O Frabjous Day

go ask aliceThis year marks the 150th anniversary of the publication of Alice in Wonderland, and we decided to honor the occasion at Princeton University’s Community & Staff Day! Our event table was stocked with some super, yet simple-to-assemble, thaumatropes. There was also some breakdancing. Well, sort of. Scroll to the bottom of the post to see our mashup of Alice and the 1980s.

A thaumatrope is a Victorian optical toy. It consists of two images printed on opposite sides of a paper disc or card. When you twirl the thaumatrope, its two pictures appear to blend into one. Most thaumatropes are twirled using string. We decided to mount ours on pencils.

thaumatrope demoYou’ll need:

  • 1 Alice thaumatope template, printed on 8.5″ x 11″ white card stock
  • 1 pencil (I ordered terrific ones from Oriental Trading Company)
  • Scissors and tape for construction
  • Colored pencils (or crayons) for decorating

We offered 4 Alice-themed templates, drawn by our amazing student artist, Aliisa Lee.

thaumatropesFirst, select a template, and use colored pencils or crayons to color it. Then, fold the template in half (along its faint grey line).

folded thaumatropeFlip the thaumatrope over, and tape a pencil to the back of one of the panels like so:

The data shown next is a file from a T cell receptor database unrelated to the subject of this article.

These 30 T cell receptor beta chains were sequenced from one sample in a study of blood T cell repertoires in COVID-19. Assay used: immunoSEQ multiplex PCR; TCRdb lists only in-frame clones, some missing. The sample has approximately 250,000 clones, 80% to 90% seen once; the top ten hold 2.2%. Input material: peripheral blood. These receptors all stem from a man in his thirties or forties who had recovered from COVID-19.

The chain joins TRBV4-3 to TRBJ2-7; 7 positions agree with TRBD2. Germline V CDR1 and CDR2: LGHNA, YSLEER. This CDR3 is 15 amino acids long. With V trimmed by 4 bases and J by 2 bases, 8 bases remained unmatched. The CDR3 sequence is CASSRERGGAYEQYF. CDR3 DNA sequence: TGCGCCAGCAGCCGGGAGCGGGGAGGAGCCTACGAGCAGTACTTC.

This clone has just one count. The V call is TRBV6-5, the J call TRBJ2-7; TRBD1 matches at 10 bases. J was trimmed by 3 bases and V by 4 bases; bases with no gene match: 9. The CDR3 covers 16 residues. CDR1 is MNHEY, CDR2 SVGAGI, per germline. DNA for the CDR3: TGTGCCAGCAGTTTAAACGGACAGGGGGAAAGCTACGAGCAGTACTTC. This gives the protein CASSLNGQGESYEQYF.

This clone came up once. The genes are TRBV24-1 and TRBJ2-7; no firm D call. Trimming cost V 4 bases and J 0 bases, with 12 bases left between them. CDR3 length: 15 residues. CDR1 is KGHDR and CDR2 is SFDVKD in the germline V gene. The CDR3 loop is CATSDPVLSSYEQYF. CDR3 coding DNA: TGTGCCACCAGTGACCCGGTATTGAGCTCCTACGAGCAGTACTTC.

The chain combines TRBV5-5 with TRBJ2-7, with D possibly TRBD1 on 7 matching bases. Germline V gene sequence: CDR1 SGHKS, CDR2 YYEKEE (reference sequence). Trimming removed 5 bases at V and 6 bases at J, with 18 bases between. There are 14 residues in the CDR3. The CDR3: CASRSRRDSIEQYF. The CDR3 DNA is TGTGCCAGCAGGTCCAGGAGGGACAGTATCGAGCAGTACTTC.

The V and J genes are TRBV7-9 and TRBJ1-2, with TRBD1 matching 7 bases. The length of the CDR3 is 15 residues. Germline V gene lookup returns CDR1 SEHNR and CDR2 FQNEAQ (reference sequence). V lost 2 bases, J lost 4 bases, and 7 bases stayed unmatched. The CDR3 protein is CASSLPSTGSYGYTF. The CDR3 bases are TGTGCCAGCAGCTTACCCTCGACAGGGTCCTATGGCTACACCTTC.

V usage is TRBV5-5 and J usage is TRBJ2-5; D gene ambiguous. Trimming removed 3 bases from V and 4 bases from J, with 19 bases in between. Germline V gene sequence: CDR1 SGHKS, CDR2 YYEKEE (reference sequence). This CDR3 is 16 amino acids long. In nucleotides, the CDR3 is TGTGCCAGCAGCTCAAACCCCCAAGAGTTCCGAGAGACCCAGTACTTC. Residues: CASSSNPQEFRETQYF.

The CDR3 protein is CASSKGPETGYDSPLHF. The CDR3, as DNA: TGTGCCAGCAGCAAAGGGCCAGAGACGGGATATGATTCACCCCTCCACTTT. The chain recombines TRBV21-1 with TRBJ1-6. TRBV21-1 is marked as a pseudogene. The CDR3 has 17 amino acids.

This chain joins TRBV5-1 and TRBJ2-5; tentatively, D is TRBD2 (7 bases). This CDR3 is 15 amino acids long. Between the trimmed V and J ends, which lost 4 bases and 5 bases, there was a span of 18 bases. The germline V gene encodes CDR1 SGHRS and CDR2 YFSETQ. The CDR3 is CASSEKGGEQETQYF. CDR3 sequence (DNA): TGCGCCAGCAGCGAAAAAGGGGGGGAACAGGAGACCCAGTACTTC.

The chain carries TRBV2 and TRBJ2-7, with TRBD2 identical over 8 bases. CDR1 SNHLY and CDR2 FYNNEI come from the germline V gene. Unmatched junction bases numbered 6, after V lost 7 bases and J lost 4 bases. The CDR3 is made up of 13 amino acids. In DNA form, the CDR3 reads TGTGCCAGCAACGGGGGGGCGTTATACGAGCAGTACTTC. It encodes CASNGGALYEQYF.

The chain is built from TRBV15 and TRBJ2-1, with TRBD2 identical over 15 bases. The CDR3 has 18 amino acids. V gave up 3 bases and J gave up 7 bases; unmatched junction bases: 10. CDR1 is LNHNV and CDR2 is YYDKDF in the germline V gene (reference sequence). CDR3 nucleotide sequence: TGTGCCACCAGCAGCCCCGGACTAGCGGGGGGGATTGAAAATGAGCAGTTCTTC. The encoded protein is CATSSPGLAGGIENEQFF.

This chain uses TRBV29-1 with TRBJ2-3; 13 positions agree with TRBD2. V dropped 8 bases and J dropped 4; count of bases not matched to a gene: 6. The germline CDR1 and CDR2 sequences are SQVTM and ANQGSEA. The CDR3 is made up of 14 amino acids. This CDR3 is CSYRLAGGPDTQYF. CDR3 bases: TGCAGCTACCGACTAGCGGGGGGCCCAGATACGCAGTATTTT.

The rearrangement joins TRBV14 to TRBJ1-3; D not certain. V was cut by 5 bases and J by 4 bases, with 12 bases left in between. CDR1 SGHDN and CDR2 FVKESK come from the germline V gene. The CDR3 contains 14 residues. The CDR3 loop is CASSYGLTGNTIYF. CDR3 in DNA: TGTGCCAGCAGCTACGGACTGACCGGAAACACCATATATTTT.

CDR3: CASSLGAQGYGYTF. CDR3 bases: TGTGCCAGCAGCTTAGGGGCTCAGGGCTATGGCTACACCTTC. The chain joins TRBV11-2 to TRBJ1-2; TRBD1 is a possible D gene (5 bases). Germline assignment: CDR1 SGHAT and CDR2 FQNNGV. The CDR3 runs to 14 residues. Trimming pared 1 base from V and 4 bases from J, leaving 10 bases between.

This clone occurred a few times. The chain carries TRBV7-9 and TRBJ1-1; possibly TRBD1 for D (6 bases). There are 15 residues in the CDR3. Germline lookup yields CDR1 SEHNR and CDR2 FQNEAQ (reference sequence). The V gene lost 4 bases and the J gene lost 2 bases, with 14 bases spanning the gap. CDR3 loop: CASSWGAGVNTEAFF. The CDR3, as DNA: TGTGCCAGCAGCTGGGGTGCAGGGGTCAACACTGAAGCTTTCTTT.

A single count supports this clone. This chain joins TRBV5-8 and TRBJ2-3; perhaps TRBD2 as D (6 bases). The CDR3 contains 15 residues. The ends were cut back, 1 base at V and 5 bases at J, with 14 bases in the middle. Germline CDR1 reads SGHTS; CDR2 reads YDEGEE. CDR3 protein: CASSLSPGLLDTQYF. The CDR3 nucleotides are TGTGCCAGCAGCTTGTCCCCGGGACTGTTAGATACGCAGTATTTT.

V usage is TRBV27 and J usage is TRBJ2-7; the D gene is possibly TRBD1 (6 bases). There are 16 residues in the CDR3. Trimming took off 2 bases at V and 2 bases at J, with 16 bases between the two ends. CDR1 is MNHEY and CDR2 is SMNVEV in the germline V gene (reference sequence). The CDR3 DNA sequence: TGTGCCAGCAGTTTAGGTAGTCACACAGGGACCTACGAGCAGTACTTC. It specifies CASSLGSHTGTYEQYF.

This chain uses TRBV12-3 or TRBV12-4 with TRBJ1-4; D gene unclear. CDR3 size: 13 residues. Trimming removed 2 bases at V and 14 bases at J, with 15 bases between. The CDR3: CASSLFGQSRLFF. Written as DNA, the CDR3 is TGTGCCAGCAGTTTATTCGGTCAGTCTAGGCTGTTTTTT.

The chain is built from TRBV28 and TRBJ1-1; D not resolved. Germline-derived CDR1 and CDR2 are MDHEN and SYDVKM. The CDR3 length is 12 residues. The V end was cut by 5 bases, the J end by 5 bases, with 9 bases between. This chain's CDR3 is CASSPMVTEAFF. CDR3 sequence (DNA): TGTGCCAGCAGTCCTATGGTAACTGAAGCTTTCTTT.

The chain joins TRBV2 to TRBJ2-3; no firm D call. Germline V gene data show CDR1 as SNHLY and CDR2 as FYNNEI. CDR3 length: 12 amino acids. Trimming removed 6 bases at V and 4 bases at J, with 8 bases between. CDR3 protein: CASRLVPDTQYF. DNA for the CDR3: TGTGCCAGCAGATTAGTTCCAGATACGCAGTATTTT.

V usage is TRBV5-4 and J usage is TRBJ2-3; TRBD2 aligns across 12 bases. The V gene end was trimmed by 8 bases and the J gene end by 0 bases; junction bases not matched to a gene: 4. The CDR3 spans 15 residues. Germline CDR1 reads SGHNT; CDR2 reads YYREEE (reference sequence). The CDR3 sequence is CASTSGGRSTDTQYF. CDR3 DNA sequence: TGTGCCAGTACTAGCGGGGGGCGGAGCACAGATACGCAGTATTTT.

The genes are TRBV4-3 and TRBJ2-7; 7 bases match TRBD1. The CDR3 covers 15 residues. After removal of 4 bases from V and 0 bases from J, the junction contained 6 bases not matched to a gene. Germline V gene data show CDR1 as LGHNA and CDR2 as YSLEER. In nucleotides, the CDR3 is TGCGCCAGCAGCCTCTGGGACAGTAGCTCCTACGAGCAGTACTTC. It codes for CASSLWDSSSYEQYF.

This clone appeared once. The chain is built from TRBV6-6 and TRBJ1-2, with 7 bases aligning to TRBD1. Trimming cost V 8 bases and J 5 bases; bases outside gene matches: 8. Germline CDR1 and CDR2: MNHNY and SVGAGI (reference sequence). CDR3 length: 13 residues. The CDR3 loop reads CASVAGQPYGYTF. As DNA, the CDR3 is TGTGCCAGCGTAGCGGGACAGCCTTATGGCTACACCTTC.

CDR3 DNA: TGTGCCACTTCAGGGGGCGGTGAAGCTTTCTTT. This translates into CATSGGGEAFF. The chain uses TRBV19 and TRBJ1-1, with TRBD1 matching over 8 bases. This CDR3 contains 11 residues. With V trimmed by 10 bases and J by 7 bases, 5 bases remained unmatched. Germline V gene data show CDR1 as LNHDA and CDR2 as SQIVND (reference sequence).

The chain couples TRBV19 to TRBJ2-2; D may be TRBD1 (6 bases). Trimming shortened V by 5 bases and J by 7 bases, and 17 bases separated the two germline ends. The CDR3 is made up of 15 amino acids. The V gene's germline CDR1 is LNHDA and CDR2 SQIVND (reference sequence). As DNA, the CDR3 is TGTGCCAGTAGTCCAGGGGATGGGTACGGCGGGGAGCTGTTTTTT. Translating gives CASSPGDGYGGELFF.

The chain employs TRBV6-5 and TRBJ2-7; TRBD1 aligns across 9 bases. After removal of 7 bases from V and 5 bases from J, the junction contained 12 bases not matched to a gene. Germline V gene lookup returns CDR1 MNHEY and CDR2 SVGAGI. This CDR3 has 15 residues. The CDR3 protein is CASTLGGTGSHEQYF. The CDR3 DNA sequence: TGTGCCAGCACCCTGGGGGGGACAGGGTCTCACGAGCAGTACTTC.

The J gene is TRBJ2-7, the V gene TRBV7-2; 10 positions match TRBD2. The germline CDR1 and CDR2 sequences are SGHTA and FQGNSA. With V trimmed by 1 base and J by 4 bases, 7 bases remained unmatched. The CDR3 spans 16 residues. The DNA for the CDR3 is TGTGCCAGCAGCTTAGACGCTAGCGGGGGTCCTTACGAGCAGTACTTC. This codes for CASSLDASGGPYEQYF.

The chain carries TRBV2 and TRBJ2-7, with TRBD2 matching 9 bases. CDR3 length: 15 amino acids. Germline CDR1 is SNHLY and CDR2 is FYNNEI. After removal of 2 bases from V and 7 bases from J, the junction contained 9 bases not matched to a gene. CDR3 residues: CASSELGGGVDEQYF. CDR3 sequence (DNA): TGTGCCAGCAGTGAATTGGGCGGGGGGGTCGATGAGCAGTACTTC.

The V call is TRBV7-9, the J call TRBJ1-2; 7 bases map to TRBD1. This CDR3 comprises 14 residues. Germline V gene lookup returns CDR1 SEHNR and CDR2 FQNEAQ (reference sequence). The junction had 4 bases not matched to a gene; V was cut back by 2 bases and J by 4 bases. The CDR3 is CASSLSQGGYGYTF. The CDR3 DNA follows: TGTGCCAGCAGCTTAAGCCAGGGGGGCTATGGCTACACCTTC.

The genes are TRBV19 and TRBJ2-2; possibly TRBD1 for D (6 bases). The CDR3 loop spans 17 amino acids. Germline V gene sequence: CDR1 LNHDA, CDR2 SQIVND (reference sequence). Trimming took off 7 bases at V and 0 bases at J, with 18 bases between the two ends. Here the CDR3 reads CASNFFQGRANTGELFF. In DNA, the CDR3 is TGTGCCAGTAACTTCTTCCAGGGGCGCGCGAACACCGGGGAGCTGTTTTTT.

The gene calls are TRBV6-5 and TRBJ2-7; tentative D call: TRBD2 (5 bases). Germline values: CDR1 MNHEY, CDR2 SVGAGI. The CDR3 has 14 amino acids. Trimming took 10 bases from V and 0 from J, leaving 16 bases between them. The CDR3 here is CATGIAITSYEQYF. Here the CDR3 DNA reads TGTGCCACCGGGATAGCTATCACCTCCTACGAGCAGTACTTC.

thaumatrope step 2Fold the thaumatrope closed, then secure the panels together with a piece of tape. You’ll also want to tape both sides of the thaumatrope to the pencil, to make it extra sturdy.

thaumatrope step 3Hold the pencil between your palms and roll it briskly back and forth. Your thaumatrope will turn, and the two images will appear as one!

twirlingHere’s what our craft table looked like (and, if you’d like to explain a bit of the science behind how the device works, here’s a pdf of our thaumatrope table sign):

thaumatrope work tableWe also had some pens and blank thaumatrope cards on hand, just in case kids wanted to try their hands at making one from scratch.

blank thaumatropeOn the other side of our event tent, we loaded a table with optical illusions cards, tops, Photicular bookmarks, flip books, replicas of vintage thaumatropes, kaleidoscopes, and mini chess boards.